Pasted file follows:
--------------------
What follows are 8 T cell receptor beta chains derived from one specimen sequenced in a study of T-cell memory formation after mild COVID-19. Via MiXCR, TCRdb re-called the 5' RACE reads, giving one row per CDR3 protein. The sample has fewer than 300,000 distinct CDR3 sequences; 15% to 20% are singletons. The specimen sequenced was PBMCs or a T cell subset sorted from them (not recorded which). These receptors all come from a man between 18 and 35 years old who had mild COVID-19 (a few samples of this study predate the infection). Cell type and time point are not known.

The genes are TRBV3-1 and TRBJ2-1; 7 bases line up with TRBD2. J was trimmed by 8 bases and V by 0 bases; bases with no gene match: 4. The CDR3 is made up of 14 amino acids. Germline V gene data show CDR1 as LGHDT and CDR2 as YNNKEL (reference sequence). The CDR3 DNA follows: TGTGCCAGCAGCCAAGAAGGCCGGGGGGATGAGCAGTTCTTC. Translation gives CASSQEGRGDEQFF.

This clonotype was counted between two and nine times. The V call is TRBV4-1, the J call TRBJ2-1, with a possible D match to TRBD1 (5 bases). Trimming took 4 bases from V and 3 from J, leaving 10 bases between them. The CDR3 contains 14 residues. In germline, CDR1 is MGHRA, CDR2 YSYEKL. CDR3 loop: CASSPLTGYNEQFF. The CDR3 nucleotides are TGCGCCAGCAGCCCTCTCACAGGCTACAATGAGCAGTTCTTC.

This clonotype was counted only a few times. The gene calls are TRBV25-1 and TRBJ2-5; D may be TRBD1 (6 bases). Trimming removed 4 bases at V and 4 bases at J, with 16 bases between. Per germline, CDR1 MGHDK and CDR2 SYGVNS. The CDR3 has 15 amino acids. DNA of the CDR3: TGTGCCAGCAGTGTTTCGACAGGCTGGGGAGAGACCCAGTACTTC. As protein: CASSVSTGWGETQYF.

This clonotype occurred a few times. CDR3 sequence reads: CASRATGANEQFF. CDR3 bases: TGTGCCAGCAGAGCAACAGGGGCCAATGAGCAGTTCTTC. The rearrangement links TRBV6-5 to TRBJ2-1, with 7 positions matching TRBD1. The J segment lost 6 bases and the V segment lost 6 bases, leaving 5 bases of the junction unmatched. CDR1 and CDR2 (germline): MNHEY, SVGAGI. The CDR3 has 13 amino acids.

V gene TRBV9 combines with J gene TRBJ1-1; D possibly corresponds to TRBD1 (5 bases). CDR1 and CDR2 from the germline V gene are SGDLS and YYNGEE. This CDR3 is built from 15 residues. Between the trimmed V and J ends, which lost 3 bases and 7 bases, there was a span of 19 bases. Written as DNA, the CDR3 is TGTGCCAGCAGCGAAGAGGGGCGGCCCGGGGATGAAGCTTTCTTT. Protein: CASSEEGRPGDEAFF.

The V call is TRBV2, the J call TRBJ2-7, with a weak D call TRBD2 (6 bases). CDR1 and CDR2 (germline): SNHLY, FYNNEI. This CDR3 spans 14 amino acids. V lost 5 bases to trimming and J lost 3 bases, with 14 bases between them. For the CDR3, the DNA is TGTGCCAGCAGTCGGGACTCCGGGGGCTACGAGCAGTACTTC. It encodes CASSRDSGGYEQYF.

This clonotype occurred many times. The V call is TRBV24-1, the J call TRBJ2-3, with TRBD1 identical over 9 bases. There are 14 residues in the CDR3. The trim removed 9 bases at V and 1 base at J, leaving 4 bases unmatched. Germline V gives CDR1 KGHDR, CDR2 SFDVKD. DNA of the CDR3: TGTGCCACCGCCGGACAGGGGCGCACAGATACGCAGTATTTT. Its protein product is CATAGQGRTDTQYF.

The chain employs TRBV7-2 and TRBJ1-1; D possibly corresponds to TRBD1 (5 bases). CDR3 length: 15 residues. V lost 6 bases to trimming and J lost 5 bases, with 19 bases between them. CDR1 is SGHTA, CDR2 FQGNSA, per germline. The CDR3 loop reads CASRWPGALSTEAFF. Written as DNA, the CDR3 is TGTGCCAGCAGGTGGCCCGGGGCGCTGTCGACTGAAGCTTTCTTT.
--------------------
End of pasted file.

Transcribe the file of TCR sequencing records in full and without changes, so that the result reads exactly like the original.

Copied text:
What follows are 8 T cell receptor beta chains derived from one specimen sequenced in a study of T-cell memory formation after mild COVID-19. Via MiXCR, TCRdb re-called the 5' RACE reads, giving one row per CDR3 protein. The sample has fewer than 300,000 distinct CDR3 sequences; 15% to 20% are singletons. The specimen sequenced was PBMCs or a T cell subset sorted from them (not recorded which). These receptors all come from a man between 18 and 35 years old who had mild COVID-19 (a few samples of this study predate the infection). Cell type and time point are not known.

The genes are TRBV3-1 and TRBJ2-1; 7 bases line up with TRBD2. J was trimmed by 8 bases and V by 0 bases; bases with no gene match: 4. The CDR3 is made up of 14 amino acids. Germline V gene data show CDR1 as LGHDT and CDR2 as YNNKEL (reference sequence). The CDR3 DNA follows: TGTGCCAGCAGCCAAGAAGGCCGGGGGGATGAGCAGTTCTTC. Translation gives CASSQEGRGDEQFF.

This clonotype was counted between two and nine times. The V call is TRBV4-1, the J call TRBJ2-1, with a possible D match to TRBD1 (5 bases). Trimming took 4 bases from V and 3 from J, leaving 10 bases between them. The CDR3 contains 14 residues. In germline, CDR1 is MGHRA, CDR2 YSYEKL. CDR3 loop: CASSPLTGYNEQFF. The CDR3 nucleotides are TGCGCCAGCAGCCCTCTCACAGGCTACAATGAGCAGTTCTTC.

This clonotype was counted only a few times. The gene calls are TRBV25-1 and TRBJ2-5; D may be TRBD1 (6 bases). Trimming removed 4 bases at V and 4 bases at J, with 16 bases between. Per germline, CDR1 MGHDK and CDR2 SYGVNS. The CDR3 has 15 amino acids. DNA of the CDR3: TGTGCCAGCAGTGTTTCGACAGGCTGGGGAGAGACCCAGTACTTC. As protein: CASSVSTGWGETQYF.

This clonotype occurred a few times. CDR3 sequence reads: CASRATGANEQFF. CDR3 bases: TGTGCCAGCAGAGCAACAGGGGCCAATGAGCAGTTCTTC. The rearrangement links TRBV6-5 to TRBJ2-1, with 7 positions matching TRBD1. The J segment lost 6 bases and the V segment lost 6 bases, leaving 5 bases of the junction unmatched. CDR1 and CDR2 (germline): MNHEY, SVGAGI. The CDR3 has 13 amino acids.

V gene TRBV9 combines with J gene TRBJ1-1; D possibly corresponds to TRBD1 (5 bases). CDR1 and CDR2 from the germline V gene are SGDLS and YYNGEE. This CDR3 is built from 15 residues. Between the trimmed V and J ends, which lost 3 bases and 7 bases, there was a span of 19 bases. Written as DNA, the CDR3 is TGTGCCAGCAGCGAAGAGGGGCGGCCCGGGGATGAAGCTTTCTTT. Protein: CASSEEGRPGDEAFF.

The V call is TRBV2, the J call TRBJ2-7, with a weak D call TRBD2 (6 bases). CDR1 and CDR2 (germline): SNHLY, FYNNEI. This CDR3 spans 14 amino acids. V lost 5 bases to trimming and J lost 3 bases, with 14 bases between them. For the CDR3, the DNA is TGTGCCAGCAGTCGGGACTCCGGGGGCTACGAGCAGTACTTC. It encodes CASSRDSGGYEQYF.

This clonotype occurred many times. The V call is TRBV24-1, the J call TRBJ2-3, with TRBD1 identical over 9 bases. There are 14 residues in the CDR3. The trim removed 9 bases at V and 1 base at J, leaving 4 bases unmatched. Germline V gives CDR1 KGHDR, CDR2 SFDVKD. DNA of the CDR3: TGTGCCACCGCCGGACAGGGGCGCACAGATACGCAGTATTTT. Its protein product is CATAGQGRTDTQYF.

The chain employs TRBV7-2 and TRBJ1-1; D possibly corresponds to TRBD1 (5 bases). CDR3 length: 15 residues. V lost 6 bases to trimming and J lost 5 bases, with 19 bases between them. CDR1 is SGHTA, CDR2 FQGNSA, per germline. The CDR3 loop reads CASRWPGALSTEAFF. Written as DNA, the CDR3 is TGTGCCAGCAGGTGGCCCGGGGCGCTGTCGACTGAAGCTTTCTTT.